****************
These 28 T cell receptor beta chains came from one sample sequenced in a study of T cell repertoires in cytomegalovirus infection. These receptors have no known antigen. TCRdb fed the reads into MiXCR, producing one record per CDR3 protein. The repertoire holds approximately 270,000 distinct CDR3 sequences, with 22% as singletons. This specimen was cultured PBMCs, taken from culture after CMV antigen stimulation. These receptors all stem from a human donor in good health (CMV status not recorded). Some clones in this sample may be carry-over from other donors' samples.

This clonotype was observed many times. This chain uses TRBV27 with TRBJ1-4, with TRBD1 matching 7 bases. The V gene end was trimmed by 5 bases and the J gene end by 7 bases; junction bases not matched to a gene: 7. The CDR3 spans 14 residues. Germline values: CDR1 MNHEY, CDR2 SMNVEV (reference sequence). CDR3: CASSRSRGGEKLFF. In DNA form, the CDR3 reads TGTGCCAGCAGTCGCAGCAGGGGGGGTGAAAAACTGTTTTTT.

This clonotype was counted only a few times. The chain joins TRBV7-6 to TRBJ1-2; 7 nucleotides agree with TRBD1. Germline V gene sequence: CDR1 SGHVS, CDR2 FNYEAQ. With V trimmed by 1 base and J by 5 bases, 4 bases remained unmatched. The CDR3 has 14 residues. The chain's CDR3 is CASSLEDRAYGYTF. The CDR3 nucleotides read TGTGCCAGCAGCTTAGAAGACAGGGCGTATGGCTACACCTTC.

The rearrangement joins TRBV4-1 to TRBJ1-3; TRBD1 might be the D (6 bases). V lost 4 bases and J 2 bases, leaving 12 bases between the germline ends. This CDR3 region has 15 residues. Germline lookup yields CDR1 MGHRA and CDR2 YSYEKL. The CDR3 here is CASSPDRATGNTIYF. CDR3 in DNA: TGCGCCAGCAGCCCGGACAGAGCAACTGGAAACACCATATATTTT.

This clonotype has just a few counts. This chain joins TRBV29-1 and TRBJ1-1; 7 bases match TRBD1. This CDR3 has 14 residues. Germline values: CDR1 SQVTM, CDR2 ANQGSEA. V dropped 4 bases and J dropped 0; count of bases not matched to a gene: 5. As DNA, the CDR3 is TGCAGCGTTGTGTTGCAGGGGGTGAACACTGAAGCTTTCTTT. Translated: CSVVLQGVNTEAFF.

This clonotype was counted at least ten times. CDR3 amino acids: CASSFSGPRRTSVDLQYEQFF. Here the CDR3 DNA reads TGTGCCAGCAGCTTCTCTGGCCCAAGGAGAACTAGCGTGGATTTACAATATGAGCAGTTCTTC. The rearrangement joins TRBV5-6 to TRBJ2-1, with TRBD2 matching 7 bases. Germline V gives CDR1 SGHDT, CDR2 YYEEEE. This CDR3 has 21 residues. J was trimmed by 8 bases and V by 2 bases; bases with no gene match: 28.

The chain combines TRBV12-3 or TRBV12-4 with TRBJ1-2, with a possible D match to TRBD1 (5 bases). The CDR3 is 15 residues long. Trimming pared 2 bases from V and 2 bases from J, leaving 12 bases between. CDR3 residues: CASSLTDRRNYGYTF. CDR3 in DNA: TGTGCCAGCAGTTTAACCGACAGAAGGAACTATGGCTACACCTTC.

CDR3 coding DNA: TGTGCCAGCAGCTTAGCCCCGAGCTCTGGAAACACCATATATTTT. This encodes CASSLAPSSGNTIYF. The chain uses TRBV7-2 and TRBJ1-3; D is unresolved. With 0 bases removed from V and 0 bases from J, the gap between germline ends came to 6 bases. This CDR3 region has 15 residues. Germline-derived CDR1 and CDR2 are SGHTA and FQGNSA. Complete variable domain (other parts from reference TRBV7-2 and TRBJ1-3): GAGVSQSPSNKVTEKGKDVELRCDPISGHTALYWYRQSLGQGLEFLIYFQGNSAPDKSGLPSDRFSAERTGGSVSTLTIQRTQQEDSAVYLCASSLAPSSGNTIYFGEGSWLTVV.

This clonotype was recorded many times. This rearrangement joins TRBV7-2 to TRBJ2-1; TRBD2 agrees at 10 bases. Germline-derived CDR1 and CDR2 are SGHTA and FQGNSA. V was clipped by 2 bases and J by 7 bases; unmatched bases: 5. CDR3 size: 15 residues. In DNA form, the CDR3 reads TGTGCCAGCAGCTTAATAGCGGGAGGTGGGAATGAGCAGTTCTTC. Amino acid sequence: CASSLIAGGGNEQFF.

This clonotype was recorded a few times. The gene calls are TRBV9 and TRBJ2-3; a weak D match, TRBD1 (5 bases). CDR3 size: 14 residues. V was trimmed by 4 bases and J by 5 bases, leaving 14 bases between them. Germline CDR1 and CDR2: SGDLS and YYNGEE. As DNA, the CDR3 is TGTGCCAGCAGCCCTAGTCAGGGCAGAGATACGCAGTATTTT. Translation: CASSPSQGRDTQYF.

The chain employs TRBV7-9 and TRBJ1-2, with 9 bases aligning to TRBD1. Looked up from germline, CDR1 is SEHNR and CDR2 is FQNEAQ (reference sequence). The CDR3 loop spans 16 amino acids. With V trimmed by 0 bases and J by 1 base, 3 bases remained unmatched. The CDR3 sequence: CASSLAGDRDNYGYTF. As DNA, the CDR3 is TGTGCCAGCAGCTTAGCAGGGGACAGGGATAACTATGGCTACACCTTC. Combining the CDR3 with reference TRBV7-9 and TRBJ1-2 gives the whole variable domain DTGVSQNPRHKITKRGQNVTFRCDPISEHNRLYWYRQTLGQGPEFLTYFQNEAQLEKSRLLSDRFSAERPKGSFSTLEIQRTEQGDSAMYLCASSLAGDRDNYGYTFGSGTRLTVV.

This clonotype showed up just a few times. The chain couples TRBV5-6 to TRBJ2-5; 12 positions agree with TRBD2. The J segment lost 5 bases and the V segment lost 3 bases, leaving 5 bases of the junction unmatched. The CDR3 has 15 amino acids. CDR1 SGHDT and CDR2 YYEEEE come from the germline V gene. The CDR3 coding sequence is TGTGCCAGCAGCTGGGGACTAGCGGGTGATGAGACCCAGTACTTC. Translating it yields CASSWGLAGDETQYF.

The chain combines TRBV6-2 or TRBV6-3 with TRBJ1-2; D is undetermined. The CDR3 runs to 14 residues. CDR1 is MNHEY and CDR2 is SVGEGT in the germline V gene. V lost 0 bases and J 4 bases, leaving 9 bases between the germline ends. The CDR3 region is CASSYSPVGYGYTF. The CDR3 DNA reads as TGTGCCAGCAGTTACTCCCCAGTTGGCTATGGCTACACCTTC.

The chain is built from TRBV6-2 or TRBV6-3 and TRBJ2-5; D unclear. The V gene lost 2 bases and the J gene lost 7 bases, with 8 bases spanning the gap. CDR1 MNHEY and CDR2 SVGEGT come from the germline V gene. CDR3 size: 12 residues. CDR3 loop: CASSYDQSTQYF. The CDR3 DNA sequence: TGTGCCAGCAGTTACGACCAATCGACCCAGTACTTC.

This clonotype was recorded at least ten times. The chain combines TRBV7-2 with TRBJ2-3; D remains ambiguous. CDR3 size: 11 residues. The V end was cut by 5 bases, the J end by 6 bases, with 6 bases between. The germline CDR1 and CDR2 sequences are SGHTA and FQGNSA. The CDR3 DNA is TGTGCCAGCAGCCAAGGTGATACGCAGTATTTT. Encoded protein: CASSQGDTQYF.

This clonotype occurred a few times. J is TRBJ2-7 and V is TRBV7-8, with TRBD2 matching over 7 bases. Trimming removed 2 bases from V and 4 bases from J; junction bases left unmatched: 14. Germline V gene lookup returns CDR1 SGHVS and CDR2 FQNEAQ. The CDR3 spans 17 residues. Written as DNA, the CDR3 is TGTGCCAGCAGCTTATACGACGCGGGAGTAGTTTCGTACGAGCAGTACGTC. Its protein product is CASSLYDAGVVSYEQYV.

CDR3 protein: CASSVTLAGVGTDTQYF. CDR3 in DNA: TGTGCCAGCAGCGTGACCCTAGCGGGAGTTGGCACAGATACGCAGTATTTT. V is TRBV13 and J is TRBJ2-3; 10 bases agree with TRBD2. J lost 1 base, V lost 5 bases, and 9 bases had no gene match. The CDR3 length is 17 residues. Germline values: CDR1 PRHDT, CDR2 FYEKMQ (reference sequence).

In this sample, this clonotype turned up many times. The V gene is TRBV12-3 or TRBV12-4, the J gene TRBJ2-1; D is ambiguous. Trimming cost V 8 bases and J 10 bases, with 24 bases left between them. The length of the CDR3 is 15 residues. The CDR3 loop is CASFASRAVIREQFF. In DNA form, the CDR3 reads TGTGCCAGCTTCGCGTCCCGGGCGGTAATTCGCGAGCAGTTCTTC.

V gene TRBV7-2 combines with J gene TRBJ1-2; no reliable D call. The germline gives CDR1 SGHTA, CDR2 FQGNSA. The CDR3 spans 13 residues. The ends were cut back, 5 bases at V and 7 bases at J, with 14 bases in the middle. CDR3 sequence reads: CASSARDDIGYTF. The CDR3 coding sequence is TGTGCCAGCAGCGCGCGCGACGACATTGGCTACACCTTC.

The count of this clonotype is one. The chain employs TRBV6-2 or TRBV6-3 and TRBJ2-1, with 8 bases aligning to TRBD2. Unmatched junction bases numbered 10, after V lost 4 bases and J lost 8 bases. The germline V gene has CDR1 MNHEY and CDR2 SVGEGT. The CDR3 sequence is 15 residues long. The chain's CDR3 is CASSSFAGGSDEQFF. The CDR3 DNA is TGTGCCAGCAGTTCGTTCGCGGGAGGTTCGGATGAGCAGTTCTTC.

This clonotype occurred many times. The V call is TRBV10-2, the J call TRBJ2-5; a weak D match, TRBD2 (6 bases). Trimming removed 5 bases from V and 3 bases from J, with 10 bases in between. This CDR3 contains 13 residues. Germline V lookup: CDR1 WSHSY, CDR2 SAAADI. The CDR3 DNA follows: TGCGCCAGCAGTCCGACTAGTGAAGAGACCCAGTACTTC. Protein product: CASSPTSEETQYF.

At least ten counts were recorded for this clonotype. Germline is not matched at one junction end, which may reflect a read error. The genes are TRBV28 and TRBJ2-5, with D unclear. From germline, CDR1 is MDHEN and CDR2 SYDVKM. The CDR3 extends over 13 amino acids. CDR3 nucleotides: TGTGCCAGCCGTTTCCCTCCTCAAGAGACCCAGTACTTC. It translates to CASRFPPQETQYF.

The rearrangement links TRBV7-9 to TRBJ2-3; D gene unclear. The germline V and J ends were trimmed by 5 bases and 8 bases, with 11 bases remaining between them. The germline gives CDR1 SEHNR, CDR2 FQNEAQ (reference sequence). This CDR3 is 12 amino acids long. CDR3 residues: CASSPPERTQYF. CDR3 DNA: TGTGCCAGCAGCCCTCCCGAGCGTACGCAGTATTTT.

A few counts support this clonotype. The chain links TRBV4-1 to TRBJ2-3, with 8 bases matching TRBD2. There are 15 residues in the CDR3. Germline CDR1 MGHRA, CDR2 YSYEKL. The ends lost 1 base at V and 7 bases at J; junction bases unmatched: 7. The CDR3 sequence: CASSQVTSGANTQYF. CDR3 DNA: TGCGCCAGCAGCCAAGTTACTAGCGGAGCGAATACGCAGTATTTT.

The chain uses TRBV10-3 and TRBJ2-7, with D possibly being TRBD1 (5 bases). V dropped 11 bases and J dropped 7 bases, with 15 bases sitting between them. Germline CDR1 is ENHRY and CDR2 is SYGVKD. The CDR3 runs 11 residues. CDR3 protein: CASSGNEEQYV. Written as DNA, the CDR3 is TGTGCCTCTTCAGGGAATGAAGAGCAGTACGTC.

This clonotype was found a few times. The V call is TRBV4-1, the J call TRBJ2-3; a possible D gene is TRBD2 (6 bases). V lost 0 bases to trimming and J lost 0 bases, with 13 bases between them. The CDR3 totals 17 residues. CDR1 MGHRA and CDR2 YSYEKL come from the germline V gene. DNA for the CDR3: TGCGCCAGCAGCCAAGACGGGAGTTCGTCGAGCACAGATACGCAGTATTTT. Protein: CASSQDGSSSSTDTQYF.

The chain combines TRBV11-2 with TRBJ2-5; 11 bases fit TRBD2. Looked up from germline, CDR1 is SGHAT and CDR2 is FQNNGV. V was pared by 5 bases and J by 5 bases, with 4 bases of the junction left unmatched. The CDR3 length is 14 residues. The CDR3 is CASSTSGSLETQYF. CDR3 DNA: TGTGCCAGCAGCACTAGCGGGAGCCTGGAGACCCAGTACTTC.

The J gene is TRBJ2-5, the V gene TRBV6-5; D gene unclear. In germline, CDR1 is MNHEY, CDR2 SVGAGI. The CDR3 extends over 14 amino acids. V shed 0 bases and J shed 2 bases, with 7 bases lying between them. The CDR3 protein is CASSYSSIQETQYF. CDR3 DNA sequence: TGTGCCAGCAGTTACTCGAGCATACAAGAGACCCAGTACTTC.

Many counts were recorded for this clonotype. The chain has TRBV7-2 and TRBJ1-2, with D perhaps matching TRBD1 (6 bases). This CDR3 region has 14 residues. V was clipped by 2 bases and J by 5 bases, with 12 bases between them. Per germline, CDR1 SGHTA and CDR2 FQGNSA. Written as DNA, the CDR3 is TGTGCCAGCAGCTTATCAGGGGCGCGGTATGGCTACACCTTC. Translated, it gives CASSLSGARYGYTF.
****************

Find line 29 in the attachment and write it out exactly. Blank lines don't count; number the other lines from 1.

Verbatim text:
Many counts were recorded for this clonotype. The chain has TRBV7-2 and TRBJ1-2, with D perhaps matching TRBD1 (6 bases). This CDR3 region has 14 residues. V was clipped by 2 bases and J by 5 bases, with 12 bases between them. Per germline, CDR1 SGHTA and CDR2 FQGNSA. Written as DNA, the CDR3 is TGTGCCAGCAGCTTATCAGGGGCGCGGTATGGCTACACCTTC. Translated, it gives CASSLSGARYGYTF.